exchanged pills-for-cash with the informant.Two additional informants provided law enforcement with information regardingNavarrete and Dennis-Ramirez during the investigation. One reported that Navarreteowned a handgun and claimed "he could shoot anyone that comes in the house as long as
it is in the arm or leg and he wouldn't get in trouble for it." Police confirmed that
Navarrete in fact held an active Class A license to carry firearms, and had purchasedthree firearms in early 2011: a .40 caliber pistol, a 9mm handgun, and a 5.56 caliber Stag
Arms STAG-15 semi-automatic rifle. The other informant advised police that Dennis-
This factual summary is compiled from the totality of investigative materials gatheredthroughout the course of the investigation, and includes only the most pertinent facts of the case.It is not intended to be a comprehensive statement of all of the facts of this case.
Ramirez and Navarrete were selling "a ton of percs" and that Navarrete "has a gun and
isn't afraid to use it."
Based on this information, Mousseau requested permission to search Navarreteand Dennis-Ramirez's apartment for oxycodone, Percocet, drug paraphernalia and related
evidence. Mousseau sought judicial authorization to execute the warrant during
nighttime hours, and to dispense with the ordinary "knock-and-announce" requirement
when executing a search warrant at a residence. In justification of these requests, he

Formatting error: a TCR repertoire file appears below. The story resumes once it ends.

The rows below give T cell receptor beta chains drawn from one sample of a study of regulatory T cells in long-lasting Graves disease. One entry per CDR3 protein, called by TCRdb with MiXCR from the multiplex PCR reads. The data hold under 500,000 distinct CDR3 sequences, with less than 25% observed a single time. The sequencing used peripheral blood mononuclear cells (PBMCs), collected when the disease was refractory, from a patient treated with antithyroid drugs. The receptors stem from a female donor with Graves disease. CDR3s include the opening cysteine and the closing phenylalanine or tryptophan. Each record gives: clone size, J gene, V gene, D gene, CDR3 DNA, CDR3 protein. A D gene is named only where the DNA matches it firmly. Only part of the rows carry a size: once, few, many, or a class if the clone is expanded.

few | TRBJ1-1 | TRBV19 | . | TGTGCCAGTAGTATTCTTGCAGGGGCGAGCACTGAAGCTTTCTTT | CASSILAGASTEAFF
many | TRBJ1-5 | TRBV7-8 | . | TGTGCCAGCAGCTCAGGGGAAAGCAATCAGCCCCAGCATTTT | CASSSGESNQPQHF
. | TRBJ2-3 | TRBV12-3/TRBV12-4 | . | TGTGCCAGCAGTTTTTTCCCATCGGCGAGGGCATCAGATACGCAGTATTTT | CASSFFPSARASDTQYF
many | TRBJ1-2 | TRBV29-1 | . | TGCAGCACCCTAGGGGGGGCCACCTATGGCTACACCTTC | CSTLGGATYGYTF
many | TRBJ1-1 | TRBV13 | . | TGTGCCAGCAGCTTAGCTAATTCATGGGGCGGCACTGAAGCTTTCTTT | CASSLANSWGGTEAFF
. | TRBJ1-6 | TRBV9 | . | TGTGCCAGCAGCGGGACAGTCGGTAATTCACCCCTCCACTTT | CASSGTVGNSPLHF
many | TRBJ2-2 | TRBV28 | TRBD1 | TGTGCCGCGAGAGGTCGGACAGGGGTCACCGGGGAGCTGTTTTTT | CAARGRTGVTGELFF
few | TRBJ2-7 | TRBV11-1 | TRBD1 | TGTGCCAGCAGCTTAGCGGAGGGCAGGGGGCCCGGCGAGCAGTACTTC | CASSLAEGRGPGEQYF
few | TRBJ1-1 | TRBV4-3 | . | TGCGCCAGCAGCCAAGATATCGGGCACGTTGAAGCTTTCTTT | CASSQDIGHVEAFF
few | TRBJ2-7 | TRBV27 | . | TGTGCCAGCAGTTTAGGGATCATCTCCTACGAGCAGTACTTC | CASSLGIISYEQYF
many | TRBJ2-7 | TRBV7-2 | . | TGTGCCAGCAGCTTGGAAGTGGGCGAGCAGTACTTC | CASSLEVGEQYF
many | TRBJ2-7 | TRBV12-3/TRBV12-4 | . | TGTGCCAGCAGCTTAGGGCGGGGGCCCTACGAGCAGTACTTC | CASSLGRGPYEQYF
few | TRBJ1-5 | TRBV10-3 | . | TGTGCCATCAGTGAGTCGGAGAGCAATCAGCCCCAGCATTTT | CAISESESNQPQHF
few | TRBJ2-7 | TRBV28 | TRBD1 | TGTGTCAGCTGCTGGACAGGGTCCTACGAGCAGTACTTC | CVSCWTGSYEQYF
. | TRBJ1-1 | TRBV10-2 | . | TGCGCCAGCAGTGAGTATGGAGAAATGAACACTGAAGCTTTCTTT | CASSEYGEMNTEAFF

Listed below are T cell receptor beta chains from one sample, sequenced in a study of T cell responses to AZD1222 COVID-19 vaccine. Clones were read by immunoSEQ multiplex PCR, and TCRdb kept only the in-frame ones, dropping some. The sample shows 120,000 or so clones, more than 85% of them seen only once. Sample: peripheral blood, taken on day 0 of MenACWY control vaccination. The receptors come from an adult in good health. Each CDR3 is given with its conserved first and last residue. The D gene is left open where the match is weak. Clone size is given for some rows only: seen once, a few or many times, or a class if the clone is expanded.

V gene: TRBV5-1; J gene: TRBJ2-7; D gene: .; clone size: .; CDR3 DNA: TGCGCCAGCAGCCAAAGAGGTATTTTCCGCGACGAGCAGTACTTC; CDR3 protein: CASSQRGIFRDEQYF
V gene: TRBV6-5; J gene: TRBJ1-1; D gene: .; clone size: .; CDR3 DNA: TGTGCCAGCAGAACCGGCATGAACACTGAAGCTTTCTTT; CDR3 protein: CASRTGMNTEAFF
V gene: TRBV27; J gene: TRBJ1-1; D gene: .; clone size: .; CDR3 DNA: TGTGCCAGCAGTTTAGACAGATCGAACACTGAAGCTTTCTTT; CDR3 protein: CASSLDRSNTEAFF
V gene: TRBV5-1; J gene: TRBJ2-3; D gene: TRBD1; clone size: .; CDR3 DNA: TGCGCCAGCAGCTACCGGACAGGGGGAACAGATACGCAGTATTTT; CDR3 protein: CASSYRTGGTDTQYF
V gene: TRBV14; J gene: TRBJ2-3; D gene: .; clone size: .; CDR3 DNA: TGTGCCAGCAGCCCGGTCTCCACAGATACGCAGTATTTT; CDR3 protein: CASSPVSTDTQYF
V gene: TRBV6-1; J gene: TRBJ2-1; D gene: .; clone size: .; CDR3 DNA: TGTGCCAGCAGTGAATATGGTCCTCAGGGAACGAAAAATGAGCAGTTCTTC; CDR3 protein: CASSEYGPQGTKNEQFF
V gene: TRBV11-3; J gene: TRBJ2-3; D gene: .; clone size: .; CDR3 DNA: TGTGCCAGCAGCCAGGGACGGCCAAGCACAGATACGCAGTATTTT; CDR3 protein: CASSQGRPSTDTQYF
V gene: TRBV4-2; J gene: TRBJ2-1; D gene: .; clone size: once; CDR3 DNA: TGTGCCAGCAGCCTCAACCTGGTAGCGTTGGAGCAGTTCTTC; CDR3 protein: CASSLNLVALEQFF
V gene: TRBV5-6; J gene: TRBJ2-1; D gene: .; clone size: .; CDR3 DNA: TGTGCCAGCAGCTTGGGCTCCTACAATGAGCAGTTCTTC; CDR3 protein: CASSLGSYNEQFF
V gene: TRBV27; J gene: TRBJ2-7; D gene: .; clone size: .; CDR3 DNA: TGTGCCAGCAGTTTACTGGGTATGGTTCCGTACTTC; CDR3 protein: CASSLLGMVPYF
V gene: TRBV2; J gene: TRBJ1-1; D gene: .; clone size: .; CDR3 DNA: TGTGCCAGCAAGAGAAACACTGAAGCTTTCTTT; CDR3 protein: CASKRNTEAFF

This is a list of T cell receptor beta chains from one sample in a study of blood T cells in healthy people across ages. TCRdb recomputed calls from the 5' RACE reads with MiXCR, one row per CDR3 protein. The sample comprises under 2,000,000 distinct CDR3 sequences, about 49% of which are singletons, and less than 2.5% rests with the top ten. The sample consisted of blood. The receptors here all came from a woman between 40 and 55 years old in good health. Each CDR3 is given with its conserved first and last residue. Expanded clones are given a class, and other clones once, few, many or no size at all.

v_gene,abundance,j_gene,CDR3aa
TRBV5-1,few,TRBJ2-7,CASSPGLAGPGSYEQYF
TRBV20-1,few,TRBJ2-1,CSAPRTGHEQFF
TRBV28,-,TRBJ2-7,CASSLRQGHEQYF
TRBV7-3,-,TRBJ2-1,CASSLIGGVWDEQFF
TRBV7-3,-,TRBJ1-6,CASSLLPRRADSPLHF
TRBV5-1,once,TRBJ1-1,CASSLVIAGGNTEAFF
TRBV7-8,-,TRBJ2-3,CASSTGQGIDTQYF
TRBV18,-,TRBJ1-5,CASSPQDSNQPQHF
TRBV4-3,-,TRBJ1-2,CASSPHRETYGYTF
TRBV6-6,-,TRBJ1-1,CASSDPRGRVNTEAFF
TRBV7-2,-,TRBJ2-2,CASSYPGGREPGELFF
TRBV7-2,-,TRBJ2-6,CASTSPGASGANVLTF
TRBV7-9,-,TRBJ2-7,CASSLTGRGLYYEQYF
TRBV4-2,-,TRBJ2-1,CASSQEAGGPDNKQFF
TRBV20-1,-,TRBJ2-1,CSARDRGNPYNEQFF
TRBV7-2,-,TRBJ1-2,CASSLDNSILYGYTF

stated the following:
Based upon my training and experience, I know that a
firearm is a commodity that is held onto and kept readily
accessible for protection. I also know that drug dealers
commonly arm themselves to prevent robberies of their
product and proceeds from rival drug dealers or from
buyers. I also know that sometimes drug dealers, if
given the opportunity, will arm themselves against the
police who are executing search warrants.
[A] No Knock Search Warrant... would allow the
officers executing the search warrant the ability to makea safe, swift entry and prevent anyone inside the premise
[from having] the time to arm themselves and fire at the
Officers. This request would also prevent suspect(s),
should they so choose, from firing a weapon and
injuring a civilian in another part of the residence
and/or other residences nearby.
The cover of darkness maximizes the abilities of policeofficers to approach a premises without being detected.
This in turn means that when search warrants are
executed, the drug distributors are less likely to have an
opportunity to jeopardize police officer safety or...
destroy drugs kept for sale. I have viewed the target
location involved in this investigation and I have found
that it has windows which overlook entry doors,
walkways and roadways approaching the premises
which must be used by police officers to gain entry to
said premises. Because of this, the ability of the
occupants to detect police officers approach is made
more likely as is it more likely that they can prepare to
Although not known to officers prior to executing the search warrant, their investigation wouldlater reveal that on multiple occasions, neighbors had heard gunshots coming from withinNavarrete and Dennis-Ramirez's second-floor apartment.